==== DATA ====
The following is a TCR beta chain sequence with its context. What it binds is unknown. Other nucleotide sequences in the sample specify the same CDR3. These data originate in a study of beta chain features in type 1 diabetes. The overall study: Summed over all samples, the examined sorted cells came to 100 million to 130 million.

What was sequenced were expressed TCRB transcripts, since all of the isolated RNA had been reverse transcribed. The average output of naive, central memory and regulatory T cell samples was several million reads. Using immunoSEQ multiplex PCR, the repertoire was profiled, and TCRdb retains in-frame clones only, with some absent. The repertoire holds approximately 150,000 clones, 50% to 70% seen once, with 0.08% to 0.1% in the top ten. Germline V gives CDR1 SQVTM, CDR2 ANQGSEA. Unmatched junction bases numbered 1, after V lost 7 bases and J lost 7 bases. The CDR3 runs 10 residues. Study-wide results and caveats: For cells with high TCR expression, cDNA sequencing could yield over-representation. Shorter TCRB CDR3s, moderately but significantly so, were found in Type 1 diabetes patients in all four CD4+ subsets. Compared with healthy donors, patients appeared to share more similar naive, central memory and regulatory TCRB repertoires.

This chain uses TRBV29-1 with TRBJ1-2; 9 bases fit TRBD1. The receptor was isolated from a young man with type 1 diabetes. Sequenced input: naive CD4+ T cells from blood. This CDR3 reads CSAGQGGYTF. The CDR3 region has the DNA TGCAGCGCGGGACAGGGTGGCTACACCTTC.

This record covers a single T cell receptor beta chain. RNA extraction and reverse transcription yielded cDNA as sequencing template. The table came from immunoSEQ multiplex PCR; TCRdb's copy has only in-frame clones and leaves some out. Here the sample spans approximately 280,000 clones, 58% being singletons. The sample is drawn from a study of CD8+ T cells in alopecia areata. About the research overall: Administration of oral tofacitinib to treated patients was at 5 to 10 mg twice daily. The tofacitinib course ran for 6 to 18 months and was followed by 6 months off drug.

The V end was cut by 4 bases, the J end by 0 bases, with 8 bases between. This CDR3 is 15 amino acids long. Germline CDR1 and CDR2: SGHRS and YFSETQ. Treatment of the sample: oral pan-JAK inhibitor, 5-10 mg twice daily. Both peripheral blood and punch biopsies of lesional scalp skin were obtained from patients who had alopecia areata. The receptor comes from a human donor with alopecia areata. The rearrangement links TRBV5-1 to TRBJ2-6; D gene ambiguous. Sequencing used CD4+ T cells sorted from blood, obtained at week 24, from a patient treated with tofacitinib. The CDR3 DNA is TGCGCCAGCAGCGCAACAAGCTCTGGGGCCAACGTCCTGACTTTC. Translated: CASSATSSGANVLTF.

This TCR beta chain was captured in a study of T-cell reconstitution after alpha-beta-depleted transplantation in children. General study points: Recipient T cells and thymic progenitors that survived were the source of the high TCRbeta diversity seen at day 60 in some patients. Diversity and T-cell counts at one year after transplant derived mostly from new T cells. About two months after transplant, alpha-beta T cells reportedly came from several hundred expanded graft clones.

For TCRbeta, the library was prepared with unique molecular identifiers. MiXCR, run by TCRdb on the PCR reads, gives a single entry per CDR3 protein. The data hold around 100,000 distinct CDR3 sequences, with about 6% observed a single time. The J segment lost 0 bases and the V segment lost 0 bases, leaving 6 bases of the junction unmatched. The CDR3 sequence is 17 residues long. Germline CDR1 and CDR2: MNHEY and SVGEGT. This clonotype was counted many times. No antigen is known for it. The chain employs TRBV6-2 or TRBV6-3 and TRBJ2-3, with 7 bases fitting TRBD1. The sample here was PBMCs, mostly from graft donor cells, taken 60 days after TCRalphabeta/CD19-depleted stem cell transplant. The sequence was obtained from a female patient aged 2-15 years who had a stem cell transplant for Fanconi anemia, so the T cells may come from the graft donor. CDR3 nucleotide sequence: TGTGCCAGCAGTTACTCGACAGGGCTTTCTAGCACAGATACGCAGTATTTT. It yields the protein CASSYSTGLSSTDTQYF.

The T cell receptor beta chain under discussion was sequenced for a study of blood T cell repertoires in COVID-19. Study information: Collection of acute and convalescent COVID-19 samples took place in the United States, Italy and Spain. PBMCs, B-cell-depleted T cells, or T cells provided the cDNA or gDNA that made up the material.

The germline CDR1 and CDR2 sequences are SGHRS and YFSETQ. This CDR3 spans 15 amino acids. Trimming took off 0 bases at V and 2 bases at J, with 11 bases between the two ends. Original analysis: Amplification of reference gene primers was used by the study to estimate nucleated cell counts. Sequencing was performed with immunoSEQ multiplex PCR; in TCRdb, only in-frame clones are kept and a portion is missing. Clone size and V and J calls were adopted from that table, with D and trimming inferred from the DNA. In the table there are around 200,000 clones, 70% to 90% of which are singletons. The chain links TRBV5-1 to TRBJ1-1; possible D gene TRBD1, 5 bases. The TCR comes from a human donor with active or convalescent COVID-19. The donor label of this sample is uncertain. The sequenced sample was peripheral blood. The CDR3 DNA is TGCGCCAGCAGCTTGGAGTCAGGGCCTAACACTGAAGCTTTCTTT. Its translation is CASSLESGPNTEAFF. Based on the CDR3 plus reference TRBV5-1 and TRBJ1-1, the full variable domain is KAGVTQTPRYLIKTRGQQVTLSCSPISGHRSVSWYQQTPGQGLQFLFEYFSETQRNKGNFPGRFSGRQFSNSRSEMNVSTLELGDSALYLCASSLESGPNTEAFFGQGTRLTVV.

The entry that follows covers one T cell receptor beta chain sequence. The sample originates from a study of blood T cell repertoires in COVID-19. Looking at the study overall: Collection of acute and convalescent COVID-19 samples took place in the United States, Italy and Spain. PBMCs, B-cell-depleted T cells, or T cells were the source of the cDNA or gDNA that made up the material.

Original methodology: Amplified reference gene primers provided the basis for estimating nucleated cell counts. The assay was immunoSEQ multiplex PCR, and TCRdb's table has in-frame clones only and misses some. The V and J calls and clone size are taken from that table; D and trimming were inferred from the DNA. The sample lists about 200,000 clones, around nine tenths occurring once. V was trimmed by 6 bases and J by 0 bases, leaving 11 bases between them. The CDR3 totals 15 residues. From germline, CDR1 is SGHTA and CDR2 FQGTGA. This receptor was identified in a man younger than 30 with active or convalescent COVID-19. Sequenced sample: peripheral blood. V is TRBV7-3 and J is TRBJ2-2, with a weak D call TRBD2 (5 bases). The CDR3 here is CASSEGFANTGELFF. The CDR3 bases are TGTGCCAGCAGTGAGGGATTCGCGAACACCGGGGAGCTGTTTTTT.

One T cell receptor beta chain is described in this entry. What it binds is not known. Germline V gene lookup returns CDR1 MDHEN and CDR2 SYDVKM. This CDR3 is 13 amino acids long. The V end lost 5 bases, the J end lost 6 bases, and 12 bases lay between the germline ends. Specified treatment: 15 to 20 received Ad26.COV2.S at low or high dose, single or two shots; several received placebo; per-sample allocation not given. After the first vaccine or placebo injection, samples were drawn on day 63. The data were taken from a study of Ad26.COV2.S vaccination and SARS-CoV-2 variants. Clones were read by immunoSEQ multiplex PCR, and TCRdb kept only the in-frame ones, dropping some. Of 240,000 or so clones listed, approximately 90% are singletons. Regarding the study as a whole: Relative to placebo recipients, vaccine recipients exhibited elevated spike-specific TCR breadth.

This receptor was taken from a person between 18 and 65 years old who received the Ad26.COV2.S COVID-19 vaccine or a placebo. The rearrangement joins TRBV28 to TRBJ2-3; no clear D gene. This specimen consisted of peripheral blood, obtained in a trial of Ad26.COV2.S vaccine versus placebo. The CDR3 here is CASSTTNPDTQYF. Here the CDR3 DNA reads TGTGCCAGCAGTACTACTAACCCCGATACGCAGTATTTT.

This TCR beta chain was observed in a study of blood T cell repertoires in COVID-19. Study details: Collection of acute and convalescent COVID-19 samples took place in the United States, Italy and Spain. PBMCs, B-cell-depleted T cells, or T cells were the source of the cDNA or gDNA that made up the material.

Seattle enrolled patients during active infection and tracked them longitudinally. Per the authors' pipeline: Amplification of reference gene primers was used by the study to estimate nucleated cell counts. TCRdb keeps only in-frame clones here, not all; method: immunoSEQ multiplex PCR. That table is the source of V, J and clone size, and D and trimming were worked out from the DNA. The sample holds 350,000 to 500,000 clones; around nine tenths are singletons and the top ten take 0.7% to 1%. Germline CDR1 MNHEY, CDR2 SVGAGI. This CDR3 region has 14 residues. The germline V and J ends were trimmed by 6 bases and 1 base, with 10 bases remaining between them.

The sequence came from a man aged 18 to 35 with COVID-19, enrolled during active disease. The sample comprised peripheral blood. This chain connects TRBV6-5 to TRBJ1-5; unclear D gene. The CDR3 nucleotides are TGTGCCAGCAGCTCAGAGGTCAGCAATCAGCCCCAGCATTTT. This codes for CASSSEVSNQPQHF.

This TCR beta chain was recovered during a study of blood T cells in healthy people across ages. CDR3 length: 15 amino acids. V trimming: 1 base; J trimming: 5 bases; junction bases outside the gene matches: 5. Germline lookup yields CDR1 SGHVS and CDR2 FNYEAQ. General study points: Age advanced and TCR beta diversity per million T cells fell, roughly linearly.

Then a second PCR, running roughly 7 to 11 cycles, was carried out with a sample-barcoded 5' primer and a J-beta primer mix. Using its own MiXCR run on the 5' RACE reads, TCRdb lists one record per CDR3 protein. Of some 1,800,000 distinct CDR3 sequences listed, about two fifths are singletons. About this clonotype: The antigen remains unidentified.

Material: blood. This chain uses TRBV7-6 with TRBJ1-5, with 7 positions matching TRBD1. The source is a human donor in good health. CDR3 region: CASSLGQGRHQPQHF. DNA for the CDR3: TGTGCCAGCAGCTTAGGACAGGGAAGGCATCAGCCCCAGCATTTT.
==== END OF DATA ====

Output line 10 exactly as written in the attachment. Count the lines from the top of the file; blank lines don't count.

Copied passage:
The entry that follows covers one T cell receptor beta chain sequence. The sample originates from a study of blood T cell repertoires in COVID-19. Looking at the study overall: Collection of acute and convalescent COVID-19 samples took place in the United States, Italy and Spain. PBMCs, B-cell-depleted T cells, or T cells were the source of the cDNA or gDNA that made up the material.